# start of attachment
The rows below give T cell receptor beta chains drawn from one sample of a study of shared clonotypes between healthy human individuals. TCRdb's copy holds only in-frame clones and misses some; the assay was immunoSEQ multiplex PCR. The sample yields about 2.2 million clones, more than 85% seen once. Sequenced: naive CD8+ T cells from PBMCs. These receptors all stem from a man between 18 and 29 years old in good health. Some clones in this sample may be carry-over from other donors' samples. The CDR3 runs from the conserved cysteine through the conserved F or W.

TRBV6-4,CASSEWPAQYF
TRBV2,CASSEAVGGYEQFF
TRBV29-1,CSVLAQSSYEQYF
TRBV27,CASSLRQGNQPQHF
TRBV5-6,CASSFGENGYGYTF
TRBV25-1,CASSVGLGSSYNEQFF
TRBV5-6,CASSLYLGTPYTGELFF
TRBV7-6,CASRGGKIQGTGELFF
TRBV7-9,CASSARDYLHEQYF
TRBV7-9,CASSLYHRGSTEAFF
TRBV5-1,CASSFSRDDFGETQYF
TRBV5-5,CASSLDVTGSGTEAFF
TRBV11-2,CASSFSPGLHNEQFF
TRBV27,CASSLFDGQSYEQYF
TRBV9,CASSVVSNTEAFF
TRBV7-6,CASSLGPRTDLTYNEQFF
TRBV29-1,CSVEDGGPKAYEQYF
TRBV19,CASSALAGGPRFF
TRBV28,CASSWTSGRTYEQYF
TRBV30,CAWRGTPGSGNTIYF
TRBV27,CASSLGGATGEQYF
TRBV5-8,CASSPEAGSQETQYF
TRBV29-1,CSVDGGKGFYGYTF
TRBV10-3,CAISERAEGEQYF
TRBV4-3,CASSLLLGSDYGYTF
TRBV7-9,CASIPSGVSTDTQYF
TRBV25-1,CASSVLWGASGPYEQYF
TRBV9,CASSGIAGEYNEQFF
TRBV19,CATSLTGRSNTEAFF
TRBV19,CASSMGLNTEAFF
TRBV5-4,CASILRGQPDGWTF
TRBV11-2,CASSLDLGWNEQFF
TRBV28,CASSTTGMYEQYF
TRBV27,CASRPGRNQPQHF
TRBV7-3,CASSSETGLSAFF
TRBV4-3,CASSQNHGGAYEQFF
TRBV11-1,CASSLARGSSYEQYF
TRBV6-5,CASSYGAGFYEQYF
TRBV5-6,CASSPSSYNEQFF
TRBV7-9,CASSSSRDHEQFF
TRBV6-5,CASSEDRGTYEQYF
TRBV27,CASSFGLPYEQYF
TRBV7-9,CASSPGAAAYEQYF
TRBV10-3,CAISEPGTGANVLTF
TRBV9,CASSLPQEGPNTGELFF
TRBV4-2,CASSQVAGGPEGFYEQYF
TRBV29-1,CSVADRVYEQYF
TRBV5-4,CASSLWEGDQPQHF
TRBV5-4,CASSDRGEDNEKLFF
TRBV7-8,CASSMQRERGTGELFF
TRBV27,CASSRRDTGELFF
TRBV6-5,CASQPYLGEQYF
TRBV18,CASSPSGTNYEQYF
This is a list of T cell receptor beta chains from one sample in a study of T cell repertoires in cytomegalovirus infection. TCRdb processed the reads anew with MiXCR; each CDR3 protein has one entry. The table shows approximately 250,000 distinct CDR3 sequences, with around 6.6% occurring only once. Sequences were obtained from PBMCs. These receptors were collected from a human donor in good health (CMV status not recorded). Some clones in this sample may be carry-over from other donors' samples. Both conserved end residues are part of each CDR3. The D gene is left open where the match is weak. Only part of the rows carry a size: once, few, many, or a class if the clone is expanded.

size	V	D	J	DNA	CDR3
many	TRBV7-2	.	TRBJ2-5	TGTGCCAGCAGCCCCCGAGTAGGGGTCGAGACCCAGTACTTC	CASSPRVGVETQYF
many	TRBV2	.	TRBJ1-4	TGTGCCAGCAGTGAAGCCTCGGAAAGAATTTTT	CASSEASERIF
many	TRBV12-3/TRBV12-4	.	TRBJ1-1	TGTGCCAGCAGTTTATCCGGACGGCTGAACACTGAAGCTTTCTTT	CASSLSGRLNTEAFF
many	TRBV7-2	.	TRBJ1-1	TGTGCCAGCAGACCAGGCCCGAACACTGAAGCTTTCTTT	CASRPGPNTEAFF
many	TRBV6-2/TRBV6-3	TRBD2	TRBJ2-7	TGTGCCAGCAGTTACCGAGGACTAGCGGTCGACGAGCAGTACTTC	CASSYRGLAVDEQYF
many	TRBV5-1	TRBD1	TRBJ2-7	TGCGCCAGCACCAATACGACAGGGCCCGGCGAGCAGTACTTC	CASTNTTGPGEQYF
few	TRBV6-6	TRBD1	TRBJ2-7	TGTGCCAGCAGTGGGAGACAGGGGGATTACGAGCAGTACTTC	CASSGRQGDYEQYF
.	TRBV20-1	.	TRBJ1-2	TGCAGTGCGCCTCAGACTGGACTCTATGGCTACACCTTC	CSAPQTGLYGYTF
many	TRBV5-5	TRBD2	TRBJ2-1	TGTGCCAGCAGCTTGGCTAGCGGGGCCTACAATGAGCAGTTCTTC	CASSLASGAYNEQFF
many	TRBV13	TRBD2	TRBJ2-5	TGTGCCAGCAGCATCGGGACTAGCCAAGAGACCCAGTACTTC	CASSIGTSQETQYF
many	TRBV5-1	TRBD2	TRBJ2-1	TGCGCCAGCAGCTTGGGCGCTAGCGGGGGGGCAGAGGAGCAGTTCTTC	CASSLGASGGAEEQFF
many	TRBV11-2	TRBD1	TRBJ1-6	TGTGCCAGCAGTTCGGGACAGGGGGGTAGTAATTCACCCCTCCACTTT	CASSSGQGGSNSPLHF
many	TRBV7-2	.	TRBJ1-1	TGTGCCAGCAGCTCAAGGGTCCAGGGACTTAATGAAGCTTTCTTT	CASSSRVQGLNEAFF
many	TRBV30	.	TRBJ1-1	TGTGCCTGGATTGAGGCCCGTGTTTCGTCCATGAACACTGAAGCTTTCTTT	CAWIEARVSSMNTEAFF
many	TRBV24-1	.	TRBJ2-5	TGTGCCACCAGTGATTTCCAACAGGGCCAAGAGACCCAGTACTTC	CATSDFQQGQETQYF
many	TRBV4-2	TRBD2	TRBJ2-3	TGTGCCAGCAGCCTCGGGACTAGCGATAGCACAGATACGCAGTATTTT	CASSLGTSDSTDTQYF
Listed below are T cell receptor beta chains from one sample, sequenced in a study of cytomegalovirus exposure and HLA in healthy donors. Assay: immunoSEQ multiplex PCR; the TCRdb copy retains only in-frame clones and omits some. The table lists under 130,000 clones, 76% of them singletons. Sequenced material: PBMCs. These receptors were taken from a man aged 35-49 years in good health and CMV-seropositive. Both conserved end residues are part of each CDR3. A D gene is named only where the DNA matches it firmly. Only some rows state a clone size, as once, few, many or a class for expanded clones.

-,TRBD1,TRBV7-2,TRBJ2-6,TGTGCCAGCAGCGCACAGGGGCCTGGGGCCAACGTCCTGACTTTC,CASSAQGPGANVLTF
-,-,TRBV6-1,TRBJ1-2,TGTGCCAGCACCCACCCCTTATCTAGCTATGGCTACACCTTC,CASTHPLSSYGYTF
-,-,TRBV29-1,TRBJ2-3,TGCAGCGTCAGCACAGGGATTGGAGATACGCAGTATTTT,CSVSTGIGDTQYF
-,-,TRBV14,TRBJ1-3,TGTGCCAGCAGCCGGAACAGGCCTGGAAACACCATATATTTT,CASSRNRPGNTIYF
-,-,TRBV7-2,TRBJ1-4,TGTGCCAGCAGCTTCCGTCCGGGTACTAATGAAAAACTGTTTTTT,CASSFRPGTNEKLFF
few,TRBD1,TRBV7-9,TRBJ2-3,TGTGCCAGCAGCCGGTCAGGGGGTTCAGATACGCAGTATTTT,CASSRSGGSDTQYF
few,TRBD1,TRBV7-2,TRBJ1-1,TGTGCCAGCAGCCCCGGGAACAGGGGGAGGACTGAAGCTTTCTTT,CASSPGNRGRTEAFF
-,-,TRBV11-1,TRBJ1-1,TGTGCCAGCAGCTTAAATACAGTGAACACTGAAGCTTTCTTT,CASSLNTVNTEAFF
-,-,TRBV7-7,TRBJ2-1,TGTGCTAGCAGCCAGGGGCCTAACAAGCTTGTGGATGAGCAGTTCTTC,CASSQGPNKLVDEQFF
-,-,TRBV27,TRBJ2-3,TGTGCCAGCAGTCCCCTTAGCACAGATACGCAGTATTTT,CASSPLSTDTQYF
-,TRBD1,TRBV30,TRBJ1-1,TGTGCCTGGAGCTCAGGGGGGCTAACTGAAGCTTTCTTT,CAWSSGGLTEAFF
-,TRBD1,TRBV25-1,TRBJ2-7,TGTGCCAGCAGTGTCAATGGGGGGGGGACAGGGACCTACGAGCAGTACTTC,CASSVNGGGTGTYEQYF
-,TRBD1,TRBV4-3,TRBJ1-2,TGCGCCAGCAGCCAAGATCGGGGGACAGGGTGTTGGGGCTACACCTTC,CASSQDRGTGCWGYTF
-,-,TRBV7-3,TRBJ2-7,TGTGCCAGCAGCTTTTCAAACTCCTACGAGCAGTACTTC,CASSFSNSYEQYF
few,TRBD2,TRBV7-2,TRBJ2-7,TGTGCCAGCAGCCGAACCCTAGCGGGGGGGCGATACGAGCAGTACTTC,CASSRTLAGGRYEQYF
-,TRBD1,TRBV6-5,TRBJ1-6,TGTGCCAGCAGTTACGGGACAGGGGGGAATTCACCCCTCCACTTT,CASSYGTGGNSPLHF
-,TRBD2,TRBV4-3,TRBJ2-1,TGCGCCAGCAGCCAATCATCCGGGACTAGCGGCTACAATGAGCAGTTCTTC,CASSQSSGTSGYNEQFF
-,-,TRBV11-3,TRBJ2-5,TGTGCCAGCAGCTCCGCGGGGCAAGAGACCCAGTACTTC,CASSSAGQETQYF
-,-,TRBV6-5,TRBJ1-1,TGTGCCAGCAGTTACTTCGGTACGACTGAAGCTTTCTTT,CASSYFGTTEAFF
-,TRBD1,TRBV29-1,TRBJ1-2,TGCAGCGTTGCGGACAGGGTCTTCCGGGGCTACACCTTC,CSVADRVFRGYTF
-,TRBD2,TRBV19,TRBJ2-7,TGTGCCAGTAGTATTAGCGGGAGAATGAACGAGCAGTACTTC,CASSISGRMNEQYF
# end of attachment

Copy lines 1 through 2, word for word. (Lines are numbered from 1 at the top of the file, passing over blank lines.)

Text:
The rows below give T cell receptor beta chains drawn from one sample of a study of shared clonotypes between healthy human individuals. TCRdb's copy holds only in-frame clones and misses some; the assay was immunoSEQ multiplex PCR. The sample yields about 2.2 million clones, more than 85% seen once. Sequenced: naive CD8+ T cells from PBMCs. These receptors all stem from a man between 18 and 29 years old in good health. Some clones in this sample may be carry-over from other donors' samples. The CDR3 runs from the conserved cysteine through the conserved F or W.

TRBV6-4,CASSEWPAQYF